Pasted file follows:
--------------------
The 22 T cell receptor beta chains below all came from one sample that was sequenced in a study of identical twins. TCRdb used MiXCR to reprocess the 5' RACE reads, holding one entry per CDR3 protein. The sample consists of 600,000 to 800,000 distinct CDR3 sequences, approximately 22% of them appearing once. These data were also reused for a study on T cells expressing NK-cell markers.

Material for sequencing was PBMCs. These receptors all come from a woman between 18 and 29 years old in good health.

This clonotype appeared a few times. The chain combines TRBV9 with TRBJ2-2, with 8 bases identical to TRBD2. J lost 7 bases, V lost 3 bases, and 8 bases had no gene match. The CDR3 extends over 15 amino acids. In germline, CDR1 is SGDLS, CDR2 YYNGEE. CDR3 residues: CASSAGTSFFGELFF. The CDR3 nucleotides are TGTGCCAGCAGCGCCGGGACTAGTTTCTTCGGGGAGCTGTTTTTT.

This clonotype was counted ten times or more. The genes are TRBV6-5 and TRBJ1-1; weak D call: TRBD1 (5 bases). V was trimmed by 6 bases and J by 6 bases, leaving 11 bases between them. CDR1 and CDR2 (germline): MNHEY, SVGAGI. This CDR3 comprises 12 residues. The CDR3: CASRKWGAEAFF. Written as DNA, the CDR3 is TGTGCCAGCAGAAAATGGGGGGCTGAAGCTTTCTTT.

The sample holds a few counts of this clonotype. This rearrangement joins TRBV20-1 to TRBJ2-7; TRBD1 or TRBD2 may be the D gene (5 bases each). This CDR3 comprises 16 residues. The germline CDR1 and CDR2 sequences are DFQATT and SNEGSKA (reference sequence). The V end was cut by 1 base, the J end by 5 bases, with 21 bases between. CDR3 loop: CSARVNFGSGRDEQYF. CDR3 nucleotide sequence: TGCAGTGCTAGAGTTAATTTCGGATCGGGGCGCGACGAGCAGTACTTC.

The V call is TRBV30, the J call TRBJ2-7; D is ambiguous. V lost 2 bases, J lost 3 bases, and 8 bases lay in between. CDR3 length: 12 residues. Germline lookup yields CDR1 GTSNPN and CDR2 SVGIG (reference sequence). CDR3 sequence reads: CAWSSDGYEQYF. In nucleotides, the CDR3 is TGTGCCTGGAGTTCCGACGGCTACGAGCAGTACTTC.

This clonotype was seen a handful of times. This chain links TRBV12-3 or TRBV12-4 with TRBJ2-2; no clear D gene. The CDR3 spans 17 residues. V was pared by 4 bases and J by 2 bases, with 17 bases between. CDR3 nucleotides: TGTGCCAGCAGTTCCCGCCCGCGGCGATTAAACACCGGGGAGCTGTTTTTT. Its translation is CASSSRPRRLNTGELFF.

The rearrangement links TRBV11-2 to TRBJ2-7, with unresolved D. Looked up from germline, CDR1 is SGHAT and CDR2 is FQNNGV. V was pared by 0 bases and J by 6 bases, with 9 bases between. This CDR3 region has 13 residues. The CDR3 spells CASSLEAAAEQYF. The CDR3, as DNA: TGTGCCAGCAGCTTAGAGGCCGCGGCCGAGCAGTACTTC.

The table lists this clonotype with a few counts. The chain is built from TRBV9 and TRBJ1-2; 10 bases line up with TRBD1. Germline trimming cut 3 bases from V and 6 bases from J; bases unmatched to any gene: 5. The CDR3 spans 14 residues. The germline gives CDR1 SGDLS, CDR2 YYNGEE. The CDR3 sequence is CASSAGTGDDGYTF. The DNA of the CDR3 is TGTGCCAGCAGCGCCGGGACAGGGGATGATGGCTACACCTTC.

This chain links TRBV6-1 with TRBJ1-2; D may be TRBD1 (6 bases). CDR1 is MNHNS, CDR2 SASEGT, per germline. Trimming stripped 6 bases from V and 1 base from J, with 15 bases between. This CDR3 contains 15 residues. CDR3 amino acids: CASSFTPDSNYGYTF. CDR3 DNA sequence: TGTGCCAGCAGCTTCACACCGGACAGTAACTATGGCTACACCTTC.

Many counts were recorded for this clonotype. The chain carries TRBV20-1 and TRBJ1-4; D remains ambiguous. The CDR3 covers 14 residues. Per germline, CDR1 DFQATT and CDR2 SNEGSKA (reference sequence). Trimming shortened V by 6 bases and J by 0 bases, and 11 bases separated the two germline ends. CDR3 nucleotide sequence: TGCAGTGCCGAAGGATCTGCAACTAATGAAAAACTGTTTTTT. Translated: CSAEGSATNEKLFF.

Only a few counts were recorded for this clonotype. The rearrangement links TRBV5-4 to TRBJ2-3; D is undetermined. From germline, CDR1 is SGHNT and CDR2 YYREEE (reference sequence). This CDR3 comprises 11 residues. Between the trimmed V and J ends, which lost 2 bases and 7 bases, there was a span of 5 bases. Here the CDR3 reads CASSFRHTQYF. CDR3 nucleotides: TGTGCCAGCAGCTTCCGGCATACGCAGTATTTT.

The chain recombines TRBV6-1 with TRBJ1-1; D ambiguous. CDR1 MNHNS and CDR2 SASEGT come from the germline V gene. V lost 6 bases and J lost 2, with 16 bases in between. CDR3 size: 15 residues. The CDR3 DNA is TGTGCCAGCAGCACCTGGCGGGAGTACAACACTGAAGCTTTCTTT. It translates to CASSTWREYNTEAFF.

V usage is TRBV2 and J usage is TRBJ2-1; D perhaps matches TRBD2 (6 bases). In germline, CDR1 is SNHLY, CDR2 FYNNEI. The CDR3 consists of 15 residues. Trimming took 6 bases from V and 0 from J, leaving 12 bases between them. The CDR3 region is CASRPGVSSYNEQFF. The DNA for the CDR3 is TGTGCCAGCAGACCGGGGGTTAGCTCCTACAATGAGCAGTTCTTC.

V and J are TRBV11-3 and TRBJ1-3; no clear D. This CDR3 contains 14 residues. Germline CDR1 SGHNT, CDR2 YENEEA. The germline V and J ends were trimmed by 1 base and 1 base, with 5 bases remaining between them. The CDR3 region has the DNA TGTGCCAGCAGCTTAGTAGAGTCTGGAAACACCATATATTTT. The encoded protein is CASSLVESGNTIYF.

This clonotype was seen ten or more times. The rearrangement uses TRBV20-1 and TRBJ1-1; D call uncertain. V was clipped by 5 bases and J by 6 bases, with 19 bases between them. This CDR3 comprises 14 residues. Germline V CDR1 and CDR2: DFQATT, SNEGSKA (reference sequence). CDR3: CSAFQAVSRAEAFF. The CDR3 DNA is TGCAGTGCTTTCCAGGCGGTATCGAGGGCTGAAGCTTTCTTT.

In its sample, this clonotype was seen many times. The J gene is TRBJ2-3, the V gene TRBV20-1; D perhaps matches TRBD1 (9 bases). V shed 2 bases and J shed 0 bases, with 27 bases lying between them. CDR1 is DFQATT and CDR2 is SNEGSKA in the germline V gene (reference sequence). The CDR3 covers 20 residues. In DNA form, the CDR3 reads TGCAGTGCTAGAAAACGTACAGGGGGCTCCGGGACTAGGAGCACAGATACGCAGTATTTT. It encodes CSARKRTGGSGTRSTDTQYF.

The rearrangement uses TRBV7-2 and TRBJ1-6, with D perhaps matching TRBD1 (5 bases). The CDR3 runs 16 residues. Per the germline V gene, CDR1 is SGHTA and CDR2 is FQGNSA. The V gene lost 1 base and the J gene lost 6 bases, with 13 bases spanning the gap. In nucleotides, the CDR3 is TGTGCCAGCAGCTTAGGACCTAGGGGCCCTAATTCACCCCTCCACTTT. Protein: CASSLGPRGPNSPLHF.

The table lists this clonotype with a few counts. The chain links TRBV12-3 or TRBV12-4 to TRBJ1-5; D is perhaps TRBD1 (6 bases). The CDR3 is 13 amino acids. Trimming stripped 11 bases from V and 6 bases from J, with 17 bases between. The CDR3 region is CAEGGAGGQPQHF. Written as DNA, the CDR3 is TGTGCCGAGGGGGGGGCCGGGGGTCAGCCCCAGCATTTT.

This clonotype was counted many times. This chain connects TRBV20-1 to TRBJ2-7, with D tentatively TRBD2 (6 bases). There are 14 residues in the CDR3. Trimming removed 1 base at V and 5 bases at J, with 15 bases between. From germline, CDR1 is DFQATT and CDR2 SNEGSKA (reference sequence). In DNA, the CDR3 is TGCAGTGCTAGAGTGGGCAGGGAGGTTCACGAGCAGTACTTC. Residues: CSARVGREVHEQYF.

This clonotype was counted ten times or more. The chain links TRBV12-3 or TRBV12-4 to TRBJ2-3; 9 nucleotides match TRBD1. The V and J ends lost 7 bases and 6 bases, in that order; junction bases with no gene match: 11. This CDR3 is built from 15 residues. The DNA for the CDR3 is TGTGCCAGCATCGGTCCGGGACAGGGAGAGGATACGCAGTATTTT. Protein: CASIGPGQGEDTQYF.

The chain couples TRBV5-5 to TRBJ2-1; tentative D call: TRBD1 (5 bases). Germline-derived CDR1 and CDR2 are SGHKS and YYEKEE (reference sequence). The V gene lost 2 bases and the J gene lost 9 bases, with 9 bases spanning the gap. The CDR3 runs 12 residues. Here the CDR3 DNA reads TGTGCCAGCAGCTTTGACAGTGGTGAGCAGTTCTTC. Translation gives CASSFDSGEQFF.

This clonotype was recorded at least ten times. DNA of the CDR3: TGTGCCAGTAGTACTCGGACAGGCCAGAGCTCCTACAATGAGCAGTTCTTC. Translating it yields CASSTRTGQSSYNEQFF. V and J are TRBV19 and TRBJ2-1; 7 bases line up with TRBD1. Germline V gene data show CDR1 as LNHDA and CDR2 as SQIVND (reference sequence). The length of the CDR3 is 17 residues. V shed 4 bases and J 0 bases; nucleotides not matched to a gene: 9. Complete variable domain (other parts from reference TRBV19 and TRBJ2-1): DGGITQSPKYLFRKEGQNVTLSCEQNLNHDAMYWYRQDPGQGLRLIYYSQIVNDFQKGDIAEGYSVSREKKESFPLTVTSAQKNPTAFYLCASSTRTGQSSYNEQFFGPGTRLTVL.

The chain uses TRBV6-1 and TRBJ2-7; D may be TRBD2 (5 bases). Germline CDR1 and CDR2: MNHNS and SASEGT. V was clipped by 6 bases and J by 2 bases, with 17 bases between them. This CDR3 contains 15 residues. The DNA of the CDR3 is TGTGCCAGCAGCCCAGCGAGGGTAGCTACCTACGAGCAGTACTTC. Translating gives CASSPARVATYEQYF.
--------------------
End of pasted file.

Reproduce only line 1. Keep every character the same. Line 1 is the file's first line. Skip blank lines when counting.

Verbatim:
The 22 T cell receptor beta chains below all came from one sample that was sequenced in a study of identical twins. TCRdb used MiXCR to reprocess the 5' RACE reads, holding one entry per CDR3 protein. The sample consists of 600,000 to 800,000 distinct CDR3 sequences, approximately 22% of them appearing once. These data were also reused for a study on T cells expressing NK-cell markers.